There were many orphaned children like us. We were not left without help. Much of it came from a Zen Buddhist temple where people made sure we had food and shelter, and arrangements were made to get us to Japan. We went on the first ship to sail to Japan after the war. It took a week.

We were looked after by the Japanese Welfare Authority. Most of the children were taken by their relations. Two months later my elder brother returned to our home town in Hokkaido. When he heard about our parents’ death and that my young brother and I had returned to Japan, he came to Hakata to take us to Hokkaido. This elder brother died two years later.

While waiting for our relations to take us we went to school. One of the teachers there was a Catholic lady, Setsuko, who cared for us as well as taught us. She had been baptised by Father Flynn, an Australian priest in Hakata. He was one of the Australian priests who responded to the appeal of Bishop Yamaguchi of Nagasaki to help rebuild his diocese after the devastation of the 1945 atomic bomb.

Father Flynn introduced Setsuko to the Good Samaritan Sisters who had also responded to Bishop Yamaguchi’s appeal. Setsuko worked with the Sisters in Nagasaki and later in Sasebo at their newly established kindergarten.

I had been in Hokkaido for five years and was wondering what to do with my life. Setsuko invited me to Nagasaki and it was there that I met the Sisters. I still remember the strong impression they made on me. I was not Catholic, but felt something happened to me.

I began learning about the Christian life. Two years later I went to Sasebo and worked with the Sisters. On Christmas Day 1952 I was baptised in front of the Sisters. I had a wish to join them. It kept growing, but many obstacles were in my way: my poor health, due to lack of nourishment because there was no good food in Japan; I had no money because I didn’t have parents; and my education had stopped because of the war.

When I visited the Sisters again, they were busy with preparations for the opening of Seiwa High School and I was asked to help. I had no special reason to refuse, so accepted.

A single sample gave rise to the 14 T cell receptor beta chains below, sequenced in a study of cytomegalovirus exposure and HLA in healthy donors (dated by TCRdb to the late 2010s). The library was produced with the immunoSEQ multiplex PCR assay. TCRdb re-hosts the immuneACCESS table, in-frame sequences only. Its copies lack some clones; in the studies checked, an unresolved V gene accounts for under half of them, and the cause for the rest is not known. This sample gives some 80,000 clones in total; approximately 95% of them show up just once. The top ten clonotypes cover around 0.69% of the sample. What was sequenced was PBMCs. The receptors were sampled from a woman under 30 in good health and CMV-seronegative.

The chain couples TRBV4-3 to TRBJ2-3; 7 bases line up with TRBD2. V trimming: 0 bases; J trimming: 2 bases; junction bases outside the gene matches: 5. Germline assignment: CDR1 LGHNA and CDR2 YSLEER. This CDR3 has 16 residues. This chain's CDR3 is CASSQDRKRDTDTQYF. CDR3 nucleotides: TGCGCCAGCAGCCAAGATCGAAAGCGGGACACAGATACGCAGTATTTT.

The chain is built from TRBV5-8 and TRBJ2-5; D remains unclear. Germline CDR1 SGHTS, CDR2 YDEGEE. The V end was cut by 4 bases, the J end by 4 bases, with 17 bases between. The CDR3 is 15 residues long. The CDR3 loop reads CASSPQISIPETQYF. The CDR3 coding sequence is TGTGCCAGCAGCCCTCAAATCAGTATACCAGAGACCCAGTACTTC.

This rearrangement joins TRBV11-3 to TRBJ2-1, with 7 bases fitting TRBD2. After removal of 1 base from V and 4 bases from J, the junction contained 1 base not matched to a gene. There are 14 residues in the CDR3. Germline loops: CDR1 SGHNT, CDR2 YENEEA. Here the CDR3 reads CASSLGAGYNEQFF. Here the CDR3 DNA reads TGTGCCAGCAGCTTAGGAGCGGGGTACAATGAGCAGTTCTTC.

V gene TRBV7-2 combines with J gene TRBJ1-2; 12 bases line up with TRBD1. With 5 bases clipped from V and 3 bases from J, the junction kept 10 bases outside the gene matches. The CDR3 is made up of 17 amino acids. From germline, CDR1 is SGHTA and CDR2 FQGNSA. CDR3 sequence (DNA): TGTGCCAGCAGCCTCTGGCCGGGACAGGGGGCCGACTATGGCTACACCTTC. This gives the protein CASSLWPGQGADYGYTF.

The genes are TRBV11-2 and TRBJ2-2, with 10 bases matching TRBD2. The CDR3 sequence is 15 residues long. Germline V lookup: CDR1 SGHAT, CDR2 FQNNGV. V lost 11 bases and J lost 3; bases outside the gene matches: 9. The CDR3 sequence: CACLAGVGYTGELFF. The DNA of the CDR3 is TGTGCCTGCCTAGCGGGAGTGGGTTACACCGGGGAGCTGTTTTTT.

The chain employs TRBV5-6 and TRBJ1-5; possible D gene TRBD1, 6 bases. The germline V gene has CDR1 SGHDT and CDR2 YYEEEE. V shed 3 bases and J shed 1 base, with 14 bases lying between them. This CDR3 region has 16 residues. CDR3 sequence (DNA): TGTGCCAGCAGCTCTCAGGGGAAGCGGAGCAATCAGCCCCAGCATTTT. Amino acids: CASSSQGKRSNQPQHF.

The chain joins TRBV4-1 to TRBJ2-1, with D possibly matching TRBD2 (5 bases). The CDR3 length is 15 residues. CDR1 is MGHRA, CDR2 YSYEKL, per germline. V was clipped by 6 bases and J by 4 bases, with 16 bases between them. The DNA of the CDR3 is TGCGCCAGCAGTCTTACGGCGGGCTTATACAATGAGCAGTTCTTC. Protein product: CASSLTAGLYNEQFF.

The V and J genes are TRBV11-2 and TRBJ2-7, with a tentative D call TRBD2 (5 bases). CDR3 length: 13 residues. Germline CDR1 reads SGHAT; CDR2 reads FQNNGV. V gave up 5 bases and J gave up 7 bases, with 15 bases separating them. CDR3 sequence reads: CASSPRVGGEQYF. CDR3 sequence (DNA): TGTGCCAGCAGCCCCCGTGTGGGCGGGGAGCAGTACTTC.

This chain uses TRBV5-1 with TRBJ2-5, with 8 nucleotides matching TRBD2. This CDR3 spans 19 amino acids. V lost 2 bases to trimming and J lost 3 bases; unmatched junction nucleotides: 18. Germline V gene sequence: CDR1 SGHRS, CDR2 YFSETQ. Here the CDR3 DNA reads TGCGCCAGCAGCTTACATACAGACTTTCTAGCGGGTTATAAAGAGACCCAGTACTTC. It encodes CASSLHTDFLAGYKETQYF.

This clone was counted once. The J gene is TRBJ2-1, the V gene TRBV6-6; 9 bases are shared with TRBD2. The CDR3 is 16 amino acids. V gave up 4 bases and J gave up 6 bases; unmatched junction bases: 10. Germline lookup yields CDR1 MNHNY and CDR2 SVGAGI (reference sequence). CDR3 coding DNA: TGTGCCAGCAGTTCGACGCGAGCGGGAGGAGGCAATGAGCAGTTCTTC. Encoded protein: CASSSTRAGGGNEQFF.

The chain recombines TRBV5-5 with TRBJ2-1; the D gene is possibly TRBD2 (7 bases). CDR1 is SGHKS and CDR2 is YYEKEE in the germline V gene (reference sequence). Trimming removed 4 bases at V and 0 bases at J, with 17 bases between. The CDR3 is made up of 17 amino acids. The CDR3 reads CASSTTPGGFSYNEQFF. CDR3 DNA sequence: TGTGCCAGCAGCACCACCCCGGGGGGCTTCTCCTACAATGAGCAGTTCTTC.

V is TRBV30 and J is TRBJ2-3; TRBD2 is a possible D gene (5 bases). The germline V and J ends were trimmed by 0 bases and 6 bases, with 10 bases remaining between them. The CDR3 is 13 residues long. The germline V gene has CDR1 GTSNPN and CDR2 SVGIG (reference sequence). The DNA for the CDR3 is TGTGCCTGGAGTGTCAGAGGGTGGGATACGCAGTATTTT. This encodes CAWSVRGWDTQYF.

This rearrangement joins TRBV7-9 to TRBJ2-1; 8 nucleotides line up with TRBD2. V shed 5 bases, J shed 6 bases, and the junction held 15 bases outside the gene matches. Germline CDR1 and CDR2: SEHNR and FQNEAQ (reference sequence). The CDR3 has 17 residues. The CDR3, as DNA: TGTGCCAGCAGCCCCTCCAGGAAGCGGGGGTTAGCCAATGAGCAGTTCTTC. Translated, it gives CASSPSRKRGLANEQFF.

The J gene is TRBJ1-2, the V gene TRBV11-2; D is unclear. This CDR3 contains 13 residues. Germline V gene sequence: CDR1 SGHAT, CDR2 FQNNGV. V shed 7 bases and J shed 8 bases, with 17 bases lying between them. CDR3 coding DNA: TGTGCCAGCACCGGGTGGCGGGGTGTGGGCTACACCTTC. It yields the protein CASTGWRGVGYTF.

After working with the Sisters for a year, I began my education at Sasebo which was followed by five years’ study at university. After my graduation I worked as a teacher at Sasebo and became a Good Samaritan aspirant. Three years later, in 1964, I became a Good Samaritan postulant. This was the beginning of my life as a Good Samaritan Sister

Whenever people sympathise with me for what I suffered in China, I answer in my mind: Japan did serious wrongs as a colonial ruler. When Japan invaded China and Korea, millions of people suffered terrible pain.

I offer my sufferings in China, the death of my parents – the loss of everything, as compensation for what Japan did. It is my small sacrifice.

 

 “戦争の悲惨なわたしの体験”:日本人の視点

日本人の善きサマリア人修道会会員シスターテレジア平鍋は第二次世界大戦の終結70周年にあたり“戦争の恐ろしい体験”と善きサマリア人修道会のシスター方との出会いについて分かち合いたいと思います

テレジア平鍋sgs 著

1941年12月8日は日本がパールハーバーを出撃しました。これは日本が第二次世界大した。戦を起こしました。その時 わしは8歳で元満州に1938ネンに東京から家族で牡丹江に移住していました。ここはロシアの国境の近くで、父は軍人でした。東京、大阪や重工業地帯にアメリカの空爆のニュースが満洲に伝えられ始めました。人々は食糧や生活用品などの不足で苦しんでいましたが満洲は戦争の影響はありませんでした。

しかし1945年8月9日の早朝ロシアが満洲の国境をこえて侵攻し日本と戦争が始まり午後はB29の飛行機が牡丹江を空爆し始めました。そして日本軍は2週間後満州から敗退し始めました。
当日人々の避難も始まり。私たち家族も軍部からの車を待って夕方牡丹江の駅につきました。市内はロシアの空爆で方々で燃えていました。その時から私たちも難民になりました。

戦況は緊迫していたので、兄も18歳で現地召集されました。私は当日避難したので、先生や友人たちに別れもできず70年後の今も再会もできず、消息も分かりません。牡丹江駅には数千人の人々は突然の恐ろしい事態におののき駅に集まり大混乱になっていました。私たちは運よく日本軍の手配で列車に乗れたのですが無蓋車でした。翌朝まで列車は発車しなかったので発車直前混雑の中父は私たちを見つけてくれて再会を約束して別れました。

満州の8月は真夏で猛暑の中旅を続け、毎日夕立があり夕立でずぶぬれになり暑いのですぐ乾く有様でした。2週間後満州の首都新京(現長春)につきました。列車はとても遅くたびたび停車し、その都度食糧を中国人の農家から買いました。私たちは牡丹江から一番最初の列車に乗ったのでロシアの飛行機の襲撃を受けませんでしたがあとに続いた列車の多くの人々は空爆をうけて死んでいきました。     1945年8月15日朝新京についた時、駅の人から正午に重大な放送があると伝えられ、私たちは何ごとが起こるかと非常
に恐れました。その放送は天皇の声で戦争の終結でした。人々は涙を流しながら聞きお互いにこれからどうすればよいか途方に暮れていました。

私たちは新京に降りないで1週間後奉天(現しん陽)につきました。ここは満州国第2の都市で市内にはロシア兵大勢いて恐ろしい思いをしました。今も10代だった私は夜間大型トラックのエンジンの音をきくと当時の恐ろしい体験を思いだします。
2週間軍の施設のビルの9階に住んでいた時日本の兵士からロシア兵の侵入の時に備えて女性に護身のためにひとりずつピストルを渡されたが使用しませんでした。

戦後の治安は悪く中国人は暴動をおこしていました。それから6家族ともに市内の学校に移動したのです。そこには数百人の避難民がいました。戦後の大都会は日本人にとって安全ではありませんでした。それは中国人が歴史的に日本人から侵略され植民地支配されていたことで報復し日本人の家を焼き払い略奪したのです。

満州の冬は厳寒で9月でマイナス10度からマイナス30度になりますが11月ごろから満州の北部から大勢の人々が避難してきました。ロシアの侵攻のため突然空爆されたり、中国人の暴動と略奪で命がけで逃げてきたのです。多くの人々が雪の中で餓死したり、殺されしました。またある母親は死にかけた幼児を殺し自分も死にました。

1945年12月父はわたしたちを探しあて、中国人のホテルに住むことになり、父も中国人と仕事をはじめ、日本に帰る準備をしていましたが、1月はじめ当時流行していた発疹チブスの高熱で1月12日死去し、その後母も発疹チブスで3月4日に死にました。10歳の弟と14歳のわたしが残されました。

母の生前母は父の友人の中国人と父の遺体を火葬場に運んでくれました。その後同じように母もお寺の庭に埋めました。そこは聖なるところで人目につかないと思いました。

両親の友人の紹介で京都の一灯園の分院に世話になり、そこには30人の孤児がいました。それからお寺のみなさんと一緒に大連の近くの港から1週間かけて船は九州の博多につきました。孤児たちだけ300人が乗船していました。厚生省の援助で子供たちは親戚に迎られて故郷に帰りました。2月後私と弟は満州で別れた兄が北海道の旭川の親戚のところに帰国しており、迎えにきてくれました。この兄も2年後病死しました。

旭川に5年いて将来のことを考えていたので、長崎の修道院を訪問して2週間滞在させてもらいました。私はカトリックではありませんでしたが、シスターたちの生活が強く印象的でした。その後2年間教会に通い要理を勉強して2年後再びシスターを訪問し聖和女子学院の開校で多忙なシスター方をお手伝いすることになり、1952年洗礼をうけ修道生活への召命を望んでいました。しかし私の生活は多くの不理な点、たとえば両親がなく、経済的援助もなく、教育もうけていませんでした。

1年間シスター方を手伝ってから佐世保の聖和女子学院に入り教育をうけ、続けて5年間大学で勉強しました。卒業後は
佐世保で先生になり、1964年善きサマリア人修道会の志願者になりシスターとして生活が始まりました。

人々が私の中国での悲しい経験に同情されると、私は心で答えます:中国での悲惨な体験、両親の死別、すべてを失ったことなどは日本の歴史的行為にたいする私の小さい犠牲として捧げています。

*善きサマリア人修道会会員シスター平鍋の経歴は日本の高校の先生の、成人の信仰養成,司牧の奉仕です。現在は引退生活ですが、奈良に住み成人の信仰養成と要理と聖書クラスをしています。

Theresia Hiranabe

Good Samaritan Sister Theresia Hiranabe has a background in secondary school teaching, adult faith formation and pastoral work in Japan. Now retired, she lives in Nara and is involved in adult faith formation, catechetics and scripture studies.

If you would like to republish this article, please contact the editor.